THE MANTRAP GARDEN by John Sherwood

THE MANTRAP GARDEN

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KIRKUS REVIEW

Pint-sized, silver-haired dynamo Celia Grant, nursery-owner/horticulturist sleuth (Green Trigger Fingers), is back with her unlikely Watson, incredibly handsome head-gardener Bill Wilkins. Persuaded by old friend, 80-ish Graham Harrison, to take his place on the board of trustees for the famous gardens at Monk's Mead, so that ""I can stop being wonderful for my age,"" Celia's first visit leaves her dismayed. The gardens are being vandalized; the gardeners are more like gangsters; owner Mary Lindsay, nee Mortlock, is neurotically disheveled; her bullying husband, Sir Julian Lindsay, strangely indifferent; and their radical daughter Tessa's friend Peter Barton, trying to research his thesis on Mary's brother Anthony, a poet-soldier who died in WW II, gets thrown out of Monk's Mead for his pains. Celia's painstaking research into Anthony's poetry and War Office records slowly uncovers a scandal reverberating into the present, resulting in two murders, an aborted hijacking and a ruinous fire before it's all over. Sherwood has overreached a bit this time out: there's a surfeit of plot that becomes less convincing as it thickens. But there's also suspense, humor, grace of style, and fun--so, all in all, a rich, high-spirited entertainment with extra manna for the gardening enthusiast.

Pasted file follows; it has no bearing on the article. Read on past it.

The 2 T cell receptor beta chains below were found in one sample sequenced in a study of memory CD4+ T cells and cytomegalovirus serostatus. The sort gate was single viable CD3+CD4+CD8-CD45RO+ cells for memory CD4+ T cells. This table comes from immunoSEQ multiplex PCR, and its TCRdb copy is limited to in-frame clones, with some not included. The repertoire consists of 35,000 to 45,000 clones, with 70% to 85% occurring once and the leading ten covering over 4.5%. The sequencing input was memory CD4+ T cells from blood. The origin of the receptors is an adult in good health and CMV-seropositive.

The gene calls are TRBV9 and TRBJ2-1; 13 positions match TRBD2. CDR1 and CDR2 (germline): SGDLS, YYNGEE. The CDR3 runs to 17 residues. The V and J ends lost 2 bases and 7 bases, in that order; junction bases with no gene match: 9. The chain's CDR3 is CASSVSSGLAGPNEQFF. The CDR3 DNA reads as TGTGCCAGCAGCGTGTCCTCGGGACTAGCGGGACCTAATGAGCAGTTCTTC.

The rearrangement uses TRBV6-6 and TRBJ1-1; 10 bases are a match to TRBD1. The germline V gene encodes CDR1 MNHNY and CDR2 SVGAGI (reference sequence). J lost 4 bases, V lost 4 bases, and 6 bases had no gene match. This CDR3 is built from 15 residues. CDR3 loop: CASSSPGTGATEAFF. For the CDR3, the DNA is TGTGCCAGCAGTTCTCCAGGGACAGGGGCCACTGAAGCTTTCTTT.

Pub Date: Aug. 18th, 1986
Publisher: Scribners